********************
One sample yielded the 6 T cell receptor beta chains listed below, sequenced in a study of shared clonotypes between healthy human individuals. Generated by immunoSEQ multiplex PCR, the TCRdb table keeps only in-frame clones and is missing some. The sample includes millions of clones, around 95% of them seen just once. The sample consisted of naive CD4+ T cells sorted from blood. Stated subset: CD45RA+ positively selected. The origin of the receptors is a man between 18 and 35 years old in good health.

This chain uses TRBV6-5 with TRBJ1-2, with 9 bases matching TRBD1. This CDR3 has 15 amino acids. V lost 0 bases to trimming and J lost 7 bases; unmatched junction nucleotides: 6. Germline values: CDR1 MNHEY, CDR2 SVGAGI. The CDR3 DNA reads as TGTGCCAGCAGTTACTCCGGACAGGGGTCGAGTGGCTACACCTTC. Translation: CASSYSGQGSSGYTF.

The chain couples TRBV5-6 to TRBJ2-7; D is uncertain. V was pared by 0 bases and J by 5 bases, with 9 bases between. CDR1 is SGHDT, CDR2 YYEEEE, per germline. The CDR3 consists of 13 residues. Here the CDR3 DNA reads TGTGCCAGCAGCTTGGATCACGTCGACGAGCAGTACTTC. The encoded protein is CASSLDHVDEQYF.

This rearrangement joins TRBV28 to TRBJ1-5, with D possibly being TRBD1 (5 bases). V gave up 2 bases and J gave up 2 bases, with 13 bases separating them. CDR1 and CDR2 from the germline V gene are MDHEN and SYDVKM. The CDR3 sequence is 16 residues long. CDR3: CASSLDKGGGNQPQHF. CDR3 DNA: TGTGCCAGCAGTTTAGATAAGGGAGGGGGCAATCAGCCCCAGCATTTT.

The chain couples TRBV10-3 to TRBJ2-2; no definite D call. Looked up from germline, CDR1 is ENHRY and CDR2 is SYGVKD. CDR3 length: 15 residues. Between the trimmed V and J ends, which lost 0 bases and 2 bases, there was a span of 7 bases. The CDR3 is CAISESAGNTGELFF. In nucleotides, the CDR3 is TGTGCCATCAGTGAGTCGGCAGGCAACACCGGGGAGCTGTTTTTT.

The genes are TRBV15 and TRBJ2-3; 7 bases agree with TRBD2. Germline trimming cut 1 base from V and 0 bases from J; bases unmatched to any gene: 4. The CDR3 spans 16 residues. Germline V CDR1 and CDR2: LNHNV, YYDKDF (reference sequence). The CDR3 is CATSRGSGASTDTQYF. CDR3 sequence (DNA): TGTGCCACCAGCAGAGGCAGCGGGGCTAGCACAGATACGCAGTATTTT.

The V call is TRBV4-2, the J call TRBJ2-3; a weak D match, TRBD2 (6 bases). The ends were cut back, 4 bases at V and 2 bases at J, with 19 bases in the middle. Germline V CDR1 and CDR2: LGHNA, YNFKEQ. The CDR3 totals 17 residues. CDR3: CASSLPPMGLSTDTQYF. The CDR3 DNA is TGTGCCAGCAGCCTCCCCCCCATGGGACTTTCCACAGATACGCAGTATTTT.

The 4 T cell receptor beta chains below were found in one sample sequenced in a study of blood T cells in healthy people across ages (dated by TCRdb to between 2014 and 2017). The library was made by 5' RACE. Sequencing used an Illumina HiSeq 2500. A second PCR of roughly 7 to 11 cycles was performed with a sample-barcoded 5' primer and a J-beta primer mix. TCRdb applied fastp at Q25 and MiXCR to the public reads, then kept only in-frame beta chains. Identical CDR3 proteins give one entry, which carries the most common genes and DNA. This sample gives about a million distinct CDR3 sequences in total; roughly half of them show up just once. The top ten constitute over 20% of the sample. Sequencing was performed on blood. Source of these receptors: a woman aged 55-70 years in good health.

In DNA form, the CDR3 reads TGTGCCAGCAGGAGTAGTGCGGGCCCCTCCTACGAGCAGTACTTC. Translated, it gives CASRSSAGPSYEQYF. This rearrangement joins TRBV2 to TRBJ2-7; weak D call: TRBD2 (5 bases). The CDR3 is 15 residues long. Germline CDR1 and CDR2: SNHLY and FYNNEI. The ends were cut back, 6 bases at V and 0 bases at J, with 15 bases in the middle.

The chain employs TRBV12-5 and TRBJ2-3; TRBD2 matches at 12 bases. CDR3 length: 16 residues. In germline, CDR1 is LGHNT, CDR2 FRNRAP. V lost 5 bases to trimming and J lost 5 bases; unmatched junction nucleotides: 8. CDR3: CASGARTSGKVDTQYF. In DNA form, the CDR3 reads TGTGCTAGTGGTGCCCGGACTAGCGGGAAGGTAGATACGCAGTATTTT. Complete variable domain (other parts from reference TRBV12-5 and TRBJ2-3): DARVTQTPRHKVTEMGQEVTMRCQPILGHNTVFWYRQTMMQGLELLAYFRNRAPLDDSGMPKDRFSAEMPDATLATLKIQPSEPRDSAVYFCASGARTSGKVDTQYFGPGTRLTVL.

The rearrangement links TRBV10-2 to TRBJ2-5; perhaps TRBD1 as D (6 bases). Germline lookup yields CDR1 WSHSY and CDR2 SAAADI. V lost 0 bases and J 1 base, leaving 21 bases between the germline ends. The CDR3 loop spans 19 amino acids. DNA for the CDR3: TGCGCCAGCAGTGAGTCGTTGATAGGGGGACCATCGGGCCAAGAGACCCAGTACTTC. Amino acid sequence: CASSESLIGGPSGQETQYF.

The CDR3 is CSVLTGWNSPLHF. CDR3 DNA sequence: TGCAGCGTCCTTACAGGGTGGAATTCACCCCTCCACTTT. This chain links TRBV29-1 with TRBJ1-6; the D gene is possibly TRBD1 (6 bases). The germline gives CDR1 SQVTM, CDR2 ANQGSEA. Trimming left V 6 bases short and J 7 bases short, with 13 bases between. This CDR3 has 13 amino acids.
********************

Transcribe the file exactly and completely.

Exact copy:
One sample yielded the 6 T cell receptor beta chains listed below, sequenced in a study of shared clonotypes between healthy human individuals. Generated by immunoSEQ multiplex PCR, the TCRdb table keeps only in-frame clones and is missing some. The sample includes millions of clones, around 95% of them seen just once. The sample consisted of naive CD4+ T cells sorted from blood. Stated subset: CD45RA+ positively selected. The origin of the receptors is a man between 18 and 35 years old in good health.

This chain uses TRBV6-5 with TRBJ1-2, with 9 bases matching TRBD1. This CDR3 has 15 amino acids. V lost 0 bases to trimming and J lost 7 bases; unmatched junction nucleotides: 6. Germline values: CDR1 MNHEY, CDR2 SVGAGI. The CDR3 DNA reads as TGTGCCAGCAGTTACTCCGGACAGGGGTCGAGTGGCTACACCTTC. Translation: CASSYSGQGSSGYTF.

The chain couples TRBV5-6 to TRBJ2-7; D is uncertain. V was pared by 0 bases and J by 5 bases, with 9 bases between. CDR1 is SGHDT, CDR2 YYEEEE, per germline. The CDR3 consists of 13 residues. Here the CDR3 DNA reads TGTGCCAGCAGCTTGGATCACGTCGACGAGCAGTACTTC. The encoded protein is CASSLDHVDEQYF.

This rearrangement joins TRBV28 to TRBJ1-5, with D possibly being TRBD1 (5 bases). V gave up 2 bases and J gave up 2 bases, with 13 bases separating them. CDR1 and CDR2 from the germline V gene are MDHEN and SYDVKM. The CDR3 sequence is 16 residues long. CDR3: CASSLDKGGGNQPQHF. CDR3 DNA: TGTGCCAGCAGTTTAGATAAGGGAGGGGGCAATCAGCCCCAGCATTTT.

The chain couples TRBV10-3 to TRBJ2-2; no definite D call. Looked up from germline, CDR1 is ENHRY and CDR2 is SYGVKD. CDR3 length: 15 residues. Between the trimmed V and J ends, which lost 0 bases and 2 bases, there was a span of 7 bases. The CDR3 is CAISESAGNTGELFF. In nucleotides, the CDR3 is TGTGCCATCAGTGAGTCGGCAGGCAACACCGGGGAGCTGTTTTTT.

The genes are TRBV15 and TRBJ2-3; 7 bases agree with TRBD2. Germline trimming cut 1 base from V and 0 bases from J; bases unmatched to any gene: 4. The CDR3 spans 16 residues. Germline V CDR1 and CDR2: LNHNV, YYDKDF (reference sequence). The CDR3 is CATSRGSGASTDTQYF. CDR3 sequence (DNA): TGTGCCACCAGCAGAGGCAGCGGGGCTAGCACAGATACGCAGTATTTT.

The V call is TRBV4-2, the J call TRBJ2-3; a weak D match, TRBD2 (6 bases). The ends were cut back, 4 bases at V and 2 bases at J, with 19 bases in the middle. Germline V CDR1 and CDR2: LGHNA, YNFKEQ. The CDR3 totals 17 residues. CDR3: CASSLPPMGLSTDTQYF. The CDR3 DNA is TGTGCCAGCAGCCTCCCCCCCATGGGACTTTCCACAGATACGCAGTATTTT.

The 4 T cell receptor beta chains below were found in one sample sequenced in a study of blood T cells in healthy people across ages (dated by TCRdb to between 2014 and 2017). The library was made by 5' RACE. Sequencing used an Illumina HiSeq 2500. A second PCR of roughly 7 to 11 cycles was performed with a sample-barcoded 5' primer and a J-beta primer mix. TCRdb applied fastp at Q25 and MiXCR to the public reads, then kept only in-frame beta chains. Identical CDR3 proteins give one entry, which carries the most common genes and DNA. This sample gives about a million distinct CDR3 sequences in total; roughly half of them show up just once. The top ten constitute over 20% of the sample. Sequencing was performed on blood. Source of these receptors: a woman aged 55-70 years in good health.

In DNA form, the CDR3 reads TGTGCCAGCAGGAGTAGTGCGGGCCCCTCCTACGAGCAGTACTTC. Translated, it gives CASRSSAGPSYEQYF. This rearrangement joins TRBV2 to TRBJ2-7; weak D call: TRBD2 (5 bases). The CDR3 is 15 residues long. Germline CDR1 and CDR2: SNHLY and FYNNEI. The ends were cut back, 6 bases at V and 0 bases at J, with 15 bases in the middle.

The chain employs TRBV12-5 and TRBJ2-3; TRBD2 matches at 12 bases. CDR3 length: 16 residues. In germline, CDR1 is LGHNT, CDR2 FRNRAP. V lost 5 bases to trimming and J lost 5 bases; unmatched junction nucleotides: 8. CDR3: CASGARTSGKVDTQYF. In DNA form, the CDR3 reads TGTGCTAGTGGTGCCCGGACTAGCGGGAAGGTAGATACGCAGTATTTT. Complete variable domain (other parts from reference TRBV12-5 and TRBJ2-3): DARVTQTPRHKVTEMGQEVTMRCQPILGHNTVFWYRQTMMQGLELLAYFRNRAPLDDSGMPKDRFSAEMPDATLATLKIQPSEPRDSAVYFCASGARTSGKVDTQYFGPGTRLTVL.

The rearrangement links TRBV10-2 to TRBJ2-5; perhaps TRBD1 as D (6 bases). Germline lookup yields CDR1 WSHSY and CDR2 SAAADI. V lost 0 bases and J 1 base, leaving 21 bases between the germline ends. The CDR3 loop spans 19 amino acids. DNA for the CDR3: TGCGCCAGCAGTGAGTCGTTGATAGGGGGACCATCGGGCCAAGAGACCCAGTACTTC. Amino acid sequence: CASSESLIGGPSGQETQYF.

The CDR3 is CSVLTGWNSPLHF. CDR3 DNA sequence: TGCAGCGTCCTTACAGGGTGGAATTCACCCCTCCACTTT. This chain links TRBV29-1 with TRBJ1-6; the D gene is possibly TRBD1 (6 bases). The germline gives CDR1 SQVTM, CDR2 ANQGSEA. Trimming left V 6 bases short and J 7 bases short, with 13 bases between. This CDR3 has 13 amino acids.